Meet the Leadership of Los Chiles Cooperative

Self-Help partners with farm families to help them increase yields so they can grow more and better food. We pair hands on training sessions with the resources farmers need to put that training into action, so they can afford the inputs they need in the right quantities at the right time to maximize yields.  We train farmers as individuals as well, but strategically partner with cooperatives so that we can help communities develop leaders, who will continue helping their communities to develop with or without Self-Help’s assistance.

Isidro and his sons

Standing in the Los Chiles Cooperative after treating their seed corn and preparing it for storage in the silos in the background

Isidro is one of those leaders, and the President of Los Chiles Cooperative.  He learned from Self-Help how to grow seed corn in addition to the commercial grade seed, which is for household consumption or sale. By cultivating certified seed corn, he enjoys increased profits, and is even able to create employment in his local community for 2 – 3 other people during 4 – 6 months of the year, because he knows his profit will be enough to pay them. Even though it is more costly to purchase the registered seed and comply with regular government inspections when growing the certified seed corn, Isidro estimates that he makes at least triple the profit, so it is a good investment.  But, he said, it is quite expensive to afford the registered seed and inputs up front, and many farmers struggle to put together sufficient capital during planting season to be able to grow seed corn.  He said that training from Self-Help is beneficial, and he is grateful for the financing available as well, because it required both for him to be able to increase his family income. The loans in particular are so helpful because the interest rates are affordable and they’re not due until after harvest when he can afford to pay them and still have a profit.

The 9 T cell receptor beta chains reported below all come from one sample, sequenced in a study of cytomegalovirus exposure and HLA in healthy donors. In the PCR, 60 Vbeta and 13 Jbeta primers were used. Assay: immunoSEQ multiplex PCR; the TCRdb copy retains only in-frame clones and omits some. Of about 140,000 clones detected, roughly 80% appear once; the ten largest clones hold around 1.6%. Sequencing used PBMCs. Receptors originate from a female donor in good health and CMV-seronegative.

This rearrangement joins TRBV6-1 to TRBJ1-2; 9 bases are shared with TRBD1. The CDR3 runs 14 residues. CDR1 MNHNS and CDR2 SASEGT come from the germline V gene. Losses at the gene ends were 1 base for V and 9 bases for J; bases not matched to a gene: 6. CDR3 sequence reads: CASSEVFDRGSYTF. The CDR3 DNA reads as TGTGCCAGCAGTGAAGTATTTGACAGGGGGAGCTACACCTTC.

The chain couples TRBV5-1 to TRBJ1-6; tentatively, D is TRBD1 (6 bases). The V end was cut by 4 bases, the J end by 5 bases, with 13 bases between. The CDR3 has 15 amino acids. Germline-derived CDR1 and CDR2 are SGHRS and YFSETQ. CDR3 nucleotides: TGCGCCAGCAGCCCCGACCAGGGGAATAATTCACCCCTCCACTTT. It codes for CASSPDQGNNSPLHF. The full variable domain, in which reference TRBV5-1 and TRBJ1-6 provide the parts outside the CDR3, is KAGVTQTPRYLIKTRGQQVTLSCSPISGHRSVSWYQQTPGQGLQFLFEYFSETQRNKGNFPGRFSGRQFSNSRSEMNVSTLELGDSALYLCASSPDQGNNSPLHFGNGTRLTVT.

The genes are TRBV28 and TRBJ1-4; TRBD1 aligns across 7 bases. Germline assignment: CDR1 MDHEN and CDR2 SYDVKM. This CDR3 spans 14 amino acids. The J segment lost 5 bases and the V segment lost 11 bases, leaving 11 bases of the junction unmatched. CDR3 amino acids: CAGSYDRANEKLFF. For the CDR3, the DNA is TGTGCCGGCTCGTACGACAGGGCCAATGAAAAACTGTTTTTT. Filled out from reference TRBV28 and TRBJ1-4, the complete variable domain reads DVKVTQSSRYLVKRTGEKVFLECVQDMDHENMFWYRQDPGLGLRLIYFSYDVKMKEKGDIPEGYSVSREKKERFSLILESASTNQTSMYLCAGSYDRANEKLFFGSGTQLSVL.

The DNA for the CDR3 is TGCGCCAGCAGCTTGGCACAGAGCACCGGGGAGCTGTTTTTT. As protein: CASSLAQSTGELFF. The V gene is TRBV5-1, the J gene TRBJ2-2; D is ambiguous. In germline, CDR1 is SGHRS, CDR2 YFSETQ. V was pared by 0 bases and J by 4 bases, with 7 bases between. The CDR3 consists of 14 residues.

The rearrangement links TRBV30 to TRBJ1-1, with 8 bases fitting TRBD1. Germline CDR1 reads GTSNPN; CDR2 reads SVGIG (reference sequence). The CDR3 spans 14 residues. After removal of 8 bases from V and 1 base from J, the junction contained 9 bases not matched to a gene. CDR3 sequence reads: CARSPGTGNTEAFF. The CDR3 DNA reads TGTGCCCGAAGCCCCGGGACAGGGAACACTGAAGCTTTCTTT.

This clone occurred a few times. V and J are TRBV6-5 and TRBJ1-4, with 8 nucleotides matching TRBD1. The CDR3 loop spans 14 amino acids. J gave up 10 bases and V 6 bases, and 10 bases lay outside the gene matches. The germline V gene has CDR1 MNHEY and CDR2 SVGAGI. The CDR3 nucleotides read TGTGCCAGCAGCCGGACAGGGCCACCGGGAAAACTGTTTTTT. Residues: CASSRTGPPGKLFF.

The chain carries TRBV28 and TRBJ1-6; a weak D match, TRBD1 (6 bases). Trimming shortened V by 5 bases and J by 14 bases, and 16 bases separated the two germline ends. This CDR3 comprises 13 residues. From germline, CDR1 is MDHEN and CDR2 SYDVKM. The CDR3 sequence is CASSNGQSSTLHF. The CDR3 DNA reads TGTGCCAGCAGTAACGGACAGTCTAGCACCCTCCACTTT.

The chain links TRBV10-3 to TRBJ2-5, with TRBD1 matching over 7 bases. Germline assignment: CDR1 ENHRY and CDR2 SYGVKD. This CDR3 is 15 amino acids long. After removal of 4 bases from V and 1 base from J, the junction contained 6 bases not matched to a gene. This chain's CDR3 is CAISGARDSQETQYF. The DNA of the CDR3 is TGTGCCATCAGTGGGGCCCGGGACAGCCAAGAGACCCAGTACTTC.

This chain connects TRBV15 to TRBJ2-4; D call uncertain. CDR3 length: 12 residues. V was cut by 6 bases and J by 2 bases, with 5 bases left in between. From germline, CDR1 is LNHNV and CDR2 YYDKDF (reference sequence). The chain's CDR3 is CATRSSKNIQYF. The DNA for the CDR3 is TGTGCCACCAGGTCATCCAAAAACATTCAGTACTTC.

When asked what he does with his increased profits, Isidro proudly shared that he has been able to invest in educating his children: his eldest son will finish nursing school in December and it costs $800 for the final term. If not for certified seed and Jorge’s teachings, he would have had to sell land to afford his son’s education, which would have made it more difficult to send his younger children to school in the future.

This season, Isidro and the other farmers in the cooperative have not been able to purchase registered seed from the Nicaraguan government. The reasons why they cannot purchase the seed is unclear, and has been very frustrating both personally and for the coop at large since the inability to access seed lowers members’ confidence in the coop. Isidro appealed to Self-Help to meet with the Ministry of Agriculture to assist in securing the seed.  The Board of Directors will look into options to secure new seed from breeders in other countries if necessary, and we’ll continue to share updates in future stories.

Update: read more about the process of securing new seed here.

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